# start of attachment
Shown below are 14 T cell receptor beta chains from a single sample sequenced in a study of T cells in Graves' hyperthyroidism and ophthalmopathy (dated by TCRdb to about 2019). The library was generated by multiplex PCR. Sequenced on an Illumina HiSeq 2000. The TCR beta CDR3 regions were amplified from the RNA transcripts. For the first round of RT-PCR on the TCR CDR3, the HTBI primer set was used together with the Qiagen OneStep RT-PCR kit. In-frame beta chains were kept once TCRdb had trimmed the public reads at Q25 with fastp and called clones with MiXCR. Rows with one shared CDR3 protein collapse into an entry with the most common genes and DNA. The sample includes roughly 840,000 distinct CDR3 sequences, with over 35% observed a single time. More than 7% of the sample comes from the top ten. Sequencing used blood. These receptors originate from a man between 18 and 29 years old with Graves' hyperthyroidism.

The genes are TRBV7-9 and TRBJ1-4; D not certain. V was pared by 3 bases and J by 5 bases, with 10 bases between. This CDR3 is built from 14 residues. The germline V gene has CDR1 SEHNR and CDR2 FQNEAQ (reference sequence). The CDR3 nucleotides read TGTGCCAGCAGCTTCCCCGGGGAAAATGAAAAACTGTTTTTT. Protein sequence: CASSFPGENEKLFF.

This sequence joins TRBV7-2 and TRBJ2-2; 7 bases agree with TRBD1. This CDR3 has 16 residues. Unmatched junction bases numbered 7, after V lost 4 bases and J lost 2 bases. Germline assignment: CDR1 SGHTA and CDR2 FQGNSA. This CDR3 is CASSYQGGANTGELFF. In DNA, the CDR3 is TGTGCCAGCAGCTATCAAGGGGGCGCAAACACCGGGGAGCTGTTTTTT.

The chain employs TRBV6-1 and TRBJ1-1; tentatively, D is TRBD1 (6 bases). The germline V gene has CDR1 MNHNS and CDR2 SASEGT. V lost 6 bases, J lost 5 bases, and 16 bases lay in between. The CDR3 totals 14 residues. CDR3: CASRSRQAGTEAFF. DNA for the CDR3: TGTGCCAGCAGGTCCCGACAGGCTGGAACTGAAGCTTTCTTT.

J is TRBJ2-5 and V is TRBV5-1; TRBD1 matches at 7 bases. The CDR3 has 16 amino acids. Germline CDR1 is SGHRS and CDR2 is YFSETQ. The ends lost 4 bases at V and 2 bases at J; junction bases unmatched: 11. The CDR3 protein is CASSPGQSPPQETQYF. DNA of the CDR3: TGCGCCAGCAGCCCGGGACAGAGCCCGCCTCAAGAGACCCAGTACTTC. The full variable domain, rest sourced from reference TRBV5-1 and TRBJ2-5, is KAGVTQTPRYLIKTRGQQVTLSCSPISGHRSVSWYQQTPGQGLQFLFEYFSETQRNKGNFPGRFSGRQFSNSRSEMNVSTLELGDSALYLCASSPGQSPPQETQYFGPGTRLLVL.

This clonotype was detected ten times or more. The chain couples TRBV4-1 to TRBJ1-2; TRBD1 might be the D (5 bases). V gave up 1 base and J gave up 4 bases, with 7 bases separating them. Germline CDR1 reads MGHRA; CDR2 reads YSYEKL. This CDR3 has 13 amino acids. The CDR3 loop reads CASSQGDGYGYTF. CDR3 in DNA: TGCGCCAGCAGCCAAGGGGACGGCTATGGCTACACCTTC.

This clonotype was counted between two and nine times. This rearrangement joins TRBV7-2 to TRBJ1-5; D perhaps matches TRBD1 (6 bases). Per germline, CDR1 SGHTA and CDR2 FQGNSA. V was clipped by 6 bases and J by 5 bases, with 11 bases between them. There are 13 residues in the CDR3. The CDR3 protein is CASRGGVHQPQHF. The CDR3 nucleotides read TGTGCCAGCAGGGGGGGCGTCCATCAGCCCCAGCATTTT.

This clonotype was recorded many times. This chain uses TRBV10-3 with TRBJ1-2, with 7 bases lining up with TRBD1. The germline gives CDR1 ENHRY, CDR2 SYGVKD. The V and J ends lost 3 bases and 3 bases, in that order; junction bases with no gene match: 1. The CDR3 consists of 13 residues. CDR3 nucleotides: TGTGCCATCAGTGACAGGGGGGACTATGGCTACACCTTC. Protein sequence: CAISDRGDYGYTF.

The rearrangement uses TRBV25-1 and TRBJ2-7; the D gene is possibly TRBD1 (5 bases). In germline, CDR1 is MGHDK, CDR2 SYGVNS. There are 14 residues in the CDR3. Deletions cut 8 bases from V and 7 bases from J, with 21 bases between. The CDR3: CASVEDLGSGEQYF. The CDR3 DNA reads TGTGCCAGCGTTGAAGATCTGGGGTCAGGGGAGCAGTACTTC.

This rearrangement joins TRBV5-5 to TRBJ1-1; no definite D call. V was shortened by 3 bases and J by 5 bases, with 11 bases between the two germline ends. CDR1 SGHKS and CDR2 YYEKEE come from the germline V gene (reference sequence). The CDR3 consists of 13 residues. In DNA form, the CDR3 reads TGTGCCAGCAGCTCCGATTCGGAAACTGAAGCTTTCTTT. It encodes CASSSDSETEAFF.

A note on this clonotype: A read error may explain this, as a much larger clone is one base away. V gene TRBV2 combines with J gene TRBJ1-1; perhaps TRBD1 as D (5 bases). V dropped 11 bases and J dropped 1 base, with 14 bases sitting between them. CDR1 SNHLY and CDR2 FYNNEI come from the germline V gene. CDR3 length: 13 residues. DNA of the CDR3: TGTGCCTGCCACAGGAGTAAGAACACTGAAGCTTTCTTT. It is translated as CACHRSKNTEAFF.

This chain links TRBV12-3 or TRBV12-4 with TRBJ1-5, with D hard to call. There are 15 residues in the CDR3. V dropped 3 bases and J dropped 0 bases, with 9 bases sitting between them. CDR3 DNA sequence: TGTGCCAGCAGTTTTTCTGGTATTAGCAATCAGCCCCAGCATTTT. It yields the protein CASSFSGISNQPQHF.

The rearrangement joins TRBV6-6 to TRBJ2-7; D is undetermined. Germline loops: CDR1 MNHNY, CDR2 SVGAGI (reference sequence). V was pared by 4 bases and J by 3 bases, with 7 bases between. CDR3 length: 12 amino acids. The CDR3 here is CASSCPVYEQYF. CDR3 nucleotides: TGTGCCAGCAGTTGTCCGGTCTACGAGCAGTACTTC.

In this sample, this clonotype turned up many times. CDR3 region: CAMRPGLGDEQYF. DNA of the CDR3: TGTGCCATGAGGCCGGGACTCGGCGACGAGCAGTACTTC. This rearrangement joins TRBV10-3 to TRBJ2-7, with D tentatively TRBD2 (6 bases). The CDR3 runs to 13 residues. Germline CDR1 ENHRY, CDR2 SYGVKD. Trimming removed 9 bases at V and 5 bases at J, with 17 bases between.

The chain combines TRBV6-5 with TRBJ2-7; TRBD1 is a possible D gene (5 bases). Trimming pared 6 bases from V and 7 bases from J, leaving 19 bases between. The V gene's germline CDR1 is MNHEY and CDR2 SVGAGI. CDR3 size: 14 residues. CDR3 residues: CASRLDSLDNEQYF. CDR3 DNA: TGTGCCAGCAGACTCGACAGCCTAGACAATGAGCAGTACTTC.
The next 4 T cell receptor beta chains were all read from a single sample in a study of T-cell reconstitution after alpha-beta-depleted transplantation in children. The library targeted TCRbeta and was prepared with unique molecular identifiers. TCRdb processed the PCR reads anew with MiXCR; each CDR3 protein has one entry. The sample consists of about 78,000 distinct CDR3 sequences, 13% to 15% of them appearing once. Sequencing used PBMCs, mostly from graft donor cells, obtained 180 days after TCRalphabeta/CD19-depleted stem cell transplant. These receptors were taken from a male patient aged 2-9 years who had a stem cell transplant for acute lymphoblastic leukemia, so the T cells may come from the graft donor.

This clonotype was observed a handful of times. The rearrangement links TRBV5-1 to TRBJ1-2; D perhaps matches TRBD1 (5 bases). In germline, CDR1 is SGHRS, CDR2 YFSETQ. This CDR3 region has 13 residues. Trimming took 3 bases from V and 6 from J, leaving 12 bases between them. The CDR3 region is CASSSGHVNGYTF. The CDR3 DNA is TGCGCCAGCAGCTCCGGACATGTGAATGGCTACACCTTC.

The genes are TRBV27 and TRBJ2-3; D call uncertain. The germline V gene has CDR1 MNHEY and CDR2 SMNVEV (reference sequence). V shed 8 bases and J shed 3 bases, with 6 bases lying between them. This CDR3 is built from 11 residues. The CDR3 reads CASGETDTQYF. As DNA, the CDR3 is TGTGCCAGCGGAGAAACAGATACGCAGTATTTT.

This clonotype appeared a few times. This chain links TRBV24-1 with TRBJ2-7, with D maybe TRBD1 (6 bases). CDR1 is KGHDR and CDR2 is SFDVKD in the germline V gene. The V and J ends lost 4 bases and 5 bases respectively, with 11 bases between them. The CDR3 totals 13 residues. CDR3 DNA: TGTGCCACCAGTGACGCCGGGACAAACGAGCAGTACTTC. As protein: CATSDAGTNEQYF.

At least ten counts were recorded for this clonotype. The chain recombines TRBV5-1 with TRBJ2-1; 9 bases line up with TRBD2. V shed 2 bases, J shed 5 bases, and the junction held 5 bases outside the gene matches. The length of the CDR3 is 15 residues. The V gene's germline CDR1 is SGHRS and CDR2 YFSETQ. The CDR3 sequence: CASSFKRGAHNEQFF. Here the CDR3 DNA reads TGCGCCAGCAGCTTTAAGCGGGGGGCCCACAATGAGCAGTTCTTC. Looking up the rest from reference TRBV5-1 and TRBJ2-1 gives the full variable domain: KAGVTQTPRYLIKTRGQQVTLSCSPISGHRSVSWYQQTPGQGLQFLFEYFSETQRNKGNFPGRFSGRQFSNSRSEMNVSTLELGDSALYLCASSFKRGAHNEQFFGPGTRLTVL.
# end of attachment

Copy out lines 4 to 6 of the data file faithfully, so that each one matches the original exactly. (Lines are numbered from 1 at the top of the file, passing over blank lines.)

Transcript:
The chain employs TRBV6-1 and TRBJ1-1; tentatively, D is TRBD1 (6 bases). The germline V gene has CDR1 MNHNS and CDR2 SASEGT. V lost 6 bases, J lost 5 bases, and 16 bases lay in between. The CDR3 totals 14 residues. CDR3: CASRSRQAGTEAFF. DNA for the CDR3: TGTGCCAGCAGGTCCCGACAGGCTGGAACTGAAGCTTTCTTT.

J is TRBJ2-5 and V is TRBV5-1; TRBD1 matches at 7 bases. The CDR3 has 16 amino acids. Germline CDR1 is SGHRS and CDR2 is YFSETQ. The ends lost 4 bases at V and 2 bases at J; junction bases unmatched: 11. The CDR3 protein is CASSPGQSPPQETQYF. DNA of the CDR3: TGCGCCAGCAGCCCGGGACAGAGCCCGCCTCAAGAGACCCAGTACTTC. The full variable domain, rest sourced from reference TRBV5-1 and TRBJ2-5, is KAGVTQTPRYLIKTRGQQVTLSCSPISGHRSVSWYQQTPGQGLQFLFEYFSETQRNKGNFPGRFSGRQFSNSRSEMNVSTLELGDSALYLCASSPGQSPPQETQYFGPGTRLLVL.

This clonotype was detected ten times or more. The chain couples TRBV4-1 to TRBJ1-2; TRBD1 might be the D (5 bases). V gave up 1 base and J gave up 4 bases, with 7 bases separating them. Germline CDR1 reads MGHRA; CDR2 reads YSYEKL. This CDR3 has 13 amino acids. The CDR3 loop reads CASSQGDGYGYTF. CDR3 in DNA: TGCGCCAGCAGCCAAGGGGACGGCTATGGCTACACCTTC.